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Research Coins: Feature Auction

 
10601112

Silver Ingot From The Pimprez Hoard

CNG 106, Lot: 1112. Estimate $1000.
Sold for $2100. This amount does not include the buyer’s fee.

NORMAN, temp. Civil War. 1135-1154. Cast AR Puddle Ingot. Dimensions of ingot: 65x58 mm; thickness; 12 mm. Weight: 134.68 grams. A cast puddle ingot with slightly convex and pitted face containing traces of the gray-green sediment matrix. The convex top of the pour shows large bubble-produced cavity, revealing shiny silver content. The additional whorling suggests that the metal was poured slowly while cooling. Traces of black slag from the smelting process present.. Pimprez 574 (this ingot). As made. An excellent example of medieval precious metal smelting.


Ex Spink 170 (6 October 2004), lot 487 and back cover; 2002 Pimprez (Oise) Hoard.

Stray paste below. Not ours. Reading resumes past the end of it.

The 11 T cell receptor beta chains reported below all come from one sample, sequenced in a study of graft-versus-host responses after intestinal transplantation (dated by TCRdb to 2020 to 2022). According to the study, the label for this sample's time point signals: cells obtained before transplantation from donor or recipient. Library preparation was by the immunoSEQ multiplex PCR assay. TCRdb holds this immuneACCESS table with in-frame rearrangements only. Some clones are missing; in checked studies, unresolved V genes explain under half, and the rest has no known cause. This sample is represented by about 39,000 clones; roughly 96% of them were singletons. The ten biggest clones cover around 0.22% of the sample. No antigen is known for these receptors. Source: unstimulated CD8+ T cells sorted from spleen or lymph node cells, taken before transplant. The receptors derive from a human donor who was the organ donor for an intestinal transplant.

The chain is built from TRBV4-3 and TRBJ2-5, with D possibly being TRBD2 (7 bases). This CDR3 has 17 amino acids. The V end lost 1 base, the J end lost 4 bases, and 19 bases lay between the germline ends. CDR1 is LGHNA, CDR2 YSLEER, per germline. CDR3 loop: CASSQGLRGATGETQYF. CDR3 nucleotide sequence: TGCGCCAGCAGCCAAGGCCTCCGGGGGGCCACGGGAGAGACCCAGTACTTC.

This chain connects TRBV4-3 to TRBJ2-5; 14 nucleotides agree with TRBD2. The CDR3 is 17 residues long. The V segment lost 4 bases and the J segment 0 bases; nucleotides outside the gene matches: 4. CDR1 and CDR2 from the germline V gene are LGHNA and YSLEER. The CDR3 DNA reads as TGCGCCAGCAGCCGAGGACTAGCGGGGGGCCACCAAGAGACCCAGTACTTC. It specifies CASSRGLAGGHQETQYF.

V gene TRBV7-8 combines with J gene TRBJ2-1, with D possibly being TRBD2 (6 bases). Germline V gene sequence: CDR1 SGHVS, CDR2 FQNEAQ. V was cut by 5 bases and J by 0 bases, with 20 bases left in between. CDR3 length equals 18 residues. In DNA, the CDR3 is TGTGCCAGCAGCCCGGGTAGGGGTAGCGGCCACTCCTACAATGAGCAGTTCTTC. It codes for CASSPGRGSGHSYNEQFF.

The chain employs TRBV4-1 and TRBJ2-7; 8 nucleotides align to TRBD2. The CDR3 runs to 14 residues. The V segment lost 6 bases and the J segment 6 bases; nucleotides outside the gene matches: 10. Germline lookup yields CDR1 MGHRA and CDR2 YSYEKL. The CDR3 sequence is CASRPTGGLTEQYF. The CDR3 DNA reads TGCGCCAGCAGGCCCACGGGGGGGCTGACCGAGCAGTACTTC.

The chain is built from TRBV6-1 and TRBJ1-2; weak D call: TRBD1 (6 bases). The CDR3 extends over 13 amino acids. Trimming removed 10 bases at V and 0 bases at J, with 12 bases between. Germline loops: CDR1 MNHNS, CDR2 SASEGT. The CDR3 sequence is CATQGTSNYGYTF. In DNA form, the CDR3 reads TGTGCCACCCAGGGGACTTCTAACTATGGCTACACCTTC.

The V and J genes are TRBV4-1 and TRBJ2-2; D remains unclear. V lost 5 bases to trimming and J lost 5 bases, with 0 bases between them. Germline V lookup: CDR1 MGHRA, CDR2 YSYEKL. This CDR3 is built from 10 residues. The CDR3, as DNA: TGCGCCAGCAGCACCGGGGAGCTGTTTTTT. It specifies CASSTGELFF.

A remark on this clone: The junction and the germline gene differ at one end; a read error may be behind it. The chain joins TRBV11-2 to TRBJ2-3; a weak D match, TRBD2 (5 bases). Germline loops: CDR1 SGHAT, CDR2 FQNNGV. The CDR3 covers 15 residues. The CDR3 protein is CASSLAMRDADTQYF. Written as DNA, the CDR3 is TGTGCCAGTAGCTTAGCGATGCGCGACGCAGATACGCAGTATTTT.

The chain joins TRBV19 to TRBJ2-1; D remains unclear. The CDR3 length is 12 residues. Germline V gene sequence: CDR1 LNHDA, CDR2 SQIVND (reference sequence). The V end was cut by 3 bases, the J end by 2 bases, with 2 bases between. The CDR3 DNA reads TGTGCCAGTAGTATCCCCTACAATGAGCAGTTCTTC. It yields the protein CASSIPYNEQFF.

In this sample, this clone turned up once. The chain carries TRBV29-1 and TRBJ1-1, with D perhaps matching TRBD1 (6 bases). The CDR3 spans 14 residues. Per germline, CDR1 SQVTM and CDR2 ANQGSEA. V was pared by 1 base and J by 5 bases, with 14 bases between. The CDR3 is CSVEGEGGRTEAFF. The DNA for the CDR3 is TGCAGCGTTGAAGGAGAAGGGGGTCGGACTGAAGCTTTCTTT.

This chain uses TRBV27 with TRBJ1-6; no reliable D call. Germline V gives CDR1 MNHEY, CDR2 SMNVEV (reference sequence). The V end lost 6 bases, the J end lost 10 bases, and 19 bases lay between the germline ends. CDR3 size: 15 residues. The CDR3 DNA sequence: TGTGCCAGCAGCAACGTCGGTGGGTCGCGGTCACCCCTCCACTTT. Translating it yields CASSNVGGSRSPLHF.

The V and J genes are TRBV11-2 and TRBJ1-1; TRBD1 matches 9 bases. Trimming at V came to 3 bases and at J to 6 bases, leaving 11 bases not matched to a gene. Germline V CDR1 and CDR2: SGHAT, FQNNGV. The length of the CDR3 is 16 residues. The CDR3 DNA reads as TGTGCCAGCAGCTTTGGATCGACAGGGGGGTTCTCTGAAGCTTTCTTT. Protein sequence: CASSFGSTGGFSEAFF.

Made by pouring molten silver into a scooped-out hollow of clay or sand (Pimprez, p. 277), individual ingots of this type have been found in hoards in Belgium (Courcelles 1965) and Germany (Fulda 1897). Where such ingots appear in quantity, however, are the large twelfth-century and later bracteate hoards from Saxony. Although our ingot does not conform to the weight standard of any of the aforementioned ingots, its similarity to these examples suggests that our ingot may be of an origin in Lower Saxony. While it is likely that this ingot was part of the earlier German portion of the Pimprez Hoard, it is quite possible that it was part of an English royal treasury. William of Malmesbury (Historiae Novellae I.14), noted that the treasury of Stephen’s predecessor, Henry I, consisted of silver (and gold) vessels, as well as coins – though other form, like ingots, may have been included. Furthermore, royal castles in Normandy generally served as continental treasure repositories for the English kings (Marjorie Chibnall, “Orderic Vitalis on castles,” in R. Liddiard, ed., Anglo-Norman Castles [Woodbridge, 2003], p. 123). It would not be extraordinary for the King’s treasuries in his overseas possessions to include foreign bullion brought into his realm as feudal payments or gifts, and thus account for the presence of this ingot.